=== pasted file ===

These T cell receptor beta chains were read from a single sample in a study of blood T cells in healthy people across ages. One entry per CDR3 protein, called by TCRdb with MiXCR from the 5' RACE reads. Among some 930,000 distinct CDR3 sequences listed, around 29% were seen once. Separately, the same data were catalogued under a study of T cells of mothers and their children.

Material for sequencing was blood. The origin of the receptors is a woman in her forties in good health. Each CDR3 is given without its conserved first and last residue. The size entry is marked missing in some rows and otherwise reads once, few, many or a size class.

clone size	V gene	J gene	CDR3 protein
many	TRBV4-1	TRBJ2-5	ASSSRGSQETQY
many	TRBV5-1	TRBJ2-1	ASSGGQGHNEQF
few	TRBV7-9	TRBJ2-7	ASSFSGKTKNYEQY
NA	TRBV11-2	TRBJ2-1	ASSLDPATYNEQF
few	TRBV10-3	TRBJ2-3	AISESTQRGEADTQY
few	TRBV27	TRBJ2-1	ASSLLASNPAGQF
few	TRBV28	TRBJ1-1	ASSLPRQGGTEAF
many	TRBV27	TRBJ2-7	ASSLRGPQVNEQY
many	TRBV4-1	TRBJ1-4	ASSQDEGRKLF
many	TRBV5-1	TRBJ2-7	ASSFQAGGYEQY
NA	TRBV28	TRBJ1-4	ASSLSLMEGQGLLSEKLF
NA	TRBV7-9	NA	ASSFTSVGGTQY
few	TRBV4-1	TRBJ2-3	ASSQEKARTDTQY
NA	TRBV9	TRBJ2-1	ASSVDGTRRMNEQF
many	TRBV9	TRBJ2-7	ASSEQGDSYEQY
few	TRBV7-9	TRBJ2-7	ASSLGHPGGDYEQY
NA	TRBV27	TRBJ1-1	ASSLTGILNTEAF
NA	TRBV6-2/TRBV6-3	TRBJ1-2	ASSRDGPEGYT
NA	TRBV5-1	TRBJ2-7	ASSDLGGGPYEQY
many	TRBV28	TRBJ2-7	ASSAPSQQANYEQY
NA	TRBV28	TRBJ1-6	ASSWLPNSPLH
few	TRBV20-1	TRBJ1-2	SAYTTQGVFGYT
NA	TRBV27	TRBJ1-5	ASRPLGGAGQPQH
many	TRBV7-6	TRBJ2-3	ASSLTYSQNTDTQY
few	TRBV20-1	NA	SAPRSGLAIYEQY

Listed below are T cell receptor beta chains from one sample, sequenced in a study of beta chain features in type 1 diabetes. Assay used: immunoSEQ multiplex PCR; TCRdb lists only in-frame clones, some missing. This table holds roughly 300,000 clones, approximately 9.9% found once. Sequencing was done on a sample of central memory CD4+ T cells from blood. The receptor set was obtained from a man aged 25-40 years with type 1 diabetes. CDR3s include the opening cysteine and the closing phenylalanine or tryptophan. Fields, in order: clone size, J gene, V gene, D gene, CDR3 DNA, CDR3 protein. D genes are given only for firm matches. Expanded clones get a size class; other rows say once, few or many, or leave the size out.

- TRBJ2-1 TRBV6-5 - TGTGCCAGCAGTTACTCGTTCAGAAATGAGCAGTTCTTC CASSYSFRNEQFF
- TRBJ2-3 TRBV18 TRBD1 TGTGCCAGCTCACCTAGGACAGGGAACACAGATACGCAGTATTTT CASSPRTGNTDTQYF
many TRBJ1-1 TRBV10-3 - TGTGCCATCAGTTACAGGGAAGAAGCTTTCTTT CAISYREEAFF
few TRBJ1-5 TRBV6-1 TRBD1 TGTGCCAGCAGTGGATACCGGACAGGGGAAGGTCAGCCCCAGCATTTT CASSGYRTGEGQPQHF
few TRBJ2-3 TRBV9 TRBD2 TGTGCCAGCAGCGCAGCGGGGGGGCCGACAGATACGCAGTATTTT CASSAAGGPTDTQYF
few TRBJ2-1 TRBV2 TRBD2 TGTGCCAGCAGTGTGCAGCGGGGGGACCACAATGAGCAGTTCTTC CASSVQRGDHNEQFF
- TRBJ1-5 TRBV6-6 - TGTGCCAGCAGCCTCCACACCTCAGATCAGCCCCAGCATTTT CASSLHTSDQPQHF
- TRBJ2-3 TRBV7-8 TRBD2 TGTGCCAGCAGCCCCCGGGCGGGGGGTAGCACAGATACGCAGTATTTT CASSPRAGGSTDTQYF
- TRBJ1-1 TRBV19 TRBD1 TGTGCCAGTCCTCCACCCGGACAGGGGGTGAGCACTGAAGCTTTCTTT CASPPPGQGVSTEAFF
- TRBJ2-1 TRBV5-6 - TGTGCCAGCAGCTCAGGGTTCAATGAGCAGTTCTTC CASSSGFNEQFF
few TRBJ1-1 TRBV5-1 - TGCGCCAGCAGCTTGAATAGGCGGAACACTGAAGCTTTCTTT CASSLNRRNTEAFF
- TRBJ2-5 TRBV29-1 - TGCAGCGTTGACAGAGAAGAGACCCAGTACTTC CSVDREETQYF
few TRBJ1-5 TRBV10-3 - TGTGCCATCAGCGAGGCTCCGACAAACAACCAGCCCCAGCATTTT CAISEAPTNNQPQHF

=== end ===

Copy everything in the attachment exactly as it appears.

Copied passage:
These T cell receptor beta chains were read from a single sample in a study of blood T cells in healthy people across ages. One entry per CDR3 protein, called by TCRdb with MiXCR from the 5' RACE reads. Among some 930,000 distinct CDR3 sequences listed, around 29% were seen once. Separately, the same data were catalogued under a study of T cells of mothers and their children.

Material for sequencing was blood. The origin of the receptors is a woman in her forties in good health. Each CDR3 is given without its conserved first and last residue. The size entry is marked missing in some rows and otherwise reads once, few, many or a size class.

clone size	V gene	J gene	CDR3 protein
many	TRBV4-1	TRBJ2-5	ASSSRGSQETQY
many	TRBV5-1	TRBJ2-1	ASSGGQGHNEQF
few	TRBV7-9	TRBJ2-7	ASSFSGKTKNYEQY
NA	TRBV11-2	TRBJ2-1	ASSLDPATYNEQF
few	TRBV10-3	TRBJ2-3	AISESTQRGEADTQY
few	TRBV27	TRBJ2-1	ASSLLASNPAGQF
few	TRBV28	TRBJ1-1	ASSLPRQGGTEAF
many	TRBV27	TRBJ2-7	ASSLRGPQVNEQY
many	TRBV4-1	TRBJ1-4	ASSQDEGRKLF
many	TRBV5-1	TRBJ2-7	ASSFQAGGYEQY
NA	TRBV28	TRBJ1-4	ASSLSLMEGQGLLSEKLF
NA	TRBV7-9	NA	ASSFTSVGGTQY
few	TRBV4-1	TRBJ2-3	ASSQEKARTDTQY
NA	TRBV9	TRBJ2-1	ASSVDGTRRMNEQF
many	TRBV9	TRBJ2-7	ASSEQGDSYEQY
few	TRBV7-9	TRBJ2-7	ASSLGHPGGDYEQY
NA	TRBV27	TRBJ1-1	ASSLTGILNTEAF
NA	TRBV6-2/TRBV6-3	TRBJ1-2	ASSRDGPEGYT
NA	TRBV5-1	TRBJ2-7	ASSDLGGGPYEQY
many	TRBV28	TRBJ2-7	ASSAPSQQANYEQY
NA	TRBV28	TRBJ1-6	ASSWLPNSPLH
few	TRBV20-1	TRBJ1-2	SAYTTQGVFGYT
NA	TRBV27	TRBJ1-5	ASRPLGGAGQPQH
many	TRBV7-6	TRBJ2-3	ASSLTYSQNTDTQY
few	TRBV20-1	NA	SAPRSGLAIYEQY

Listed below are T cell receptor beta chains from one sample, sequenced in a study of beta chain features in type 1 diabetes. Assay used: immunoSEQ multiplex PCR; TCRdb lists only in-frame clones, some missing. This table holds roughly 300,000 clones, approximately 9.9% found once. Sequencing was done on a sample of central memory CD4+ T cells from blood. The receptor set was obtained from a man aged 25-40 years with type 1 diabetes. CDR3s include the opening cysteine and the closing phenylalanine or tryptophan. Fields, in order: clone size, J gene, V gene, D gene, CDR3 DNA, CDR3 protein. D genes are given only for firm matches. Expanded clones get a size class; other rows say once, few or many, or leave the size out.

- TRBJ2-1 TRBV6-5 - TGTGCCAGCAGTTACTCGTTCAGAAATGAGCAGTTCTTC CASSYSFRNEQFF
- TRBJ2-3 TRBV18 TRBD1 TGTGCCAGCTCACCTAGGACAGGGAACACAGATACGCAGTATTTT CASSPRTGNTDTQYF
many TRBJ1-1 TRBV10-3 - TGTGCCATCAGTTACAGGGAAGAAGCTTTCTTT CAISYREEAFF
few TRBJ1-5 TRBV6-1 TRBD1 TGTGCCAGCAGTGGATACCGGACAGGGGAAGGTCAGCCCCAGCATTTT CASSGYRTGEGQPQHF
few TRBJ2-3 TRBV9 TRBD2 TGTGCCAGCAGCGCAGCGGGGGGGCCGACAGATACGCAGTATTTT CASSAAGGPTDTQYF
few TRBJ2-1 TRBV2 TRBD2 TGTGCCAGCAGTGTGCAGCGGGGGGACCACAATGAGCAGTTCTTC CASSVQRGDHNEQFF
- TRBJ1-5 TRBV6-6 - TGTGCCAGCAGCCTCCACACCTCAGATCAGCCCCAGCATTTT CASSLHTSDQPQHF
- TRBJ2-3 TRBV7-8 TRBD2 TGTGCCAGCAGCCCCCGGGCGGGGGGTAGCACAGATACGCAGTATTTT CASSPRAGGSTDTQYF
- TRBJ1-1 TRBV19 TRBD1 TGTGCCAGTCCTCCACCCGGACAGGGGGTGAGCACTGAAGCTTTCTTT CASPPPGQGVSTEAFF
- TRBJ2-1 TRBV5-6 - TGTGCCAGCAGCTCAGGGTTCAATGAGCAGTTCTTC CASSSGFNEQFF
few TRBJ1-1 TRBV5-1 - TGCGCCAGCAGCTTGAATAGGCGGAACACTGAAGCTTTCTTT CASSLNRRNTEAFF
- TRBJ2-5 TRBV29-1 - TGCAGCGTTGACAGAGAAGAGACCCAGTACTTC CSVDREETQYF
few TRBJ1-5 TRBV10-3 - TGTGCCATCAGCGAGGCTCCGACAAACAACCAGCCCCAGCATTTT CAISEAPTNNQPQHF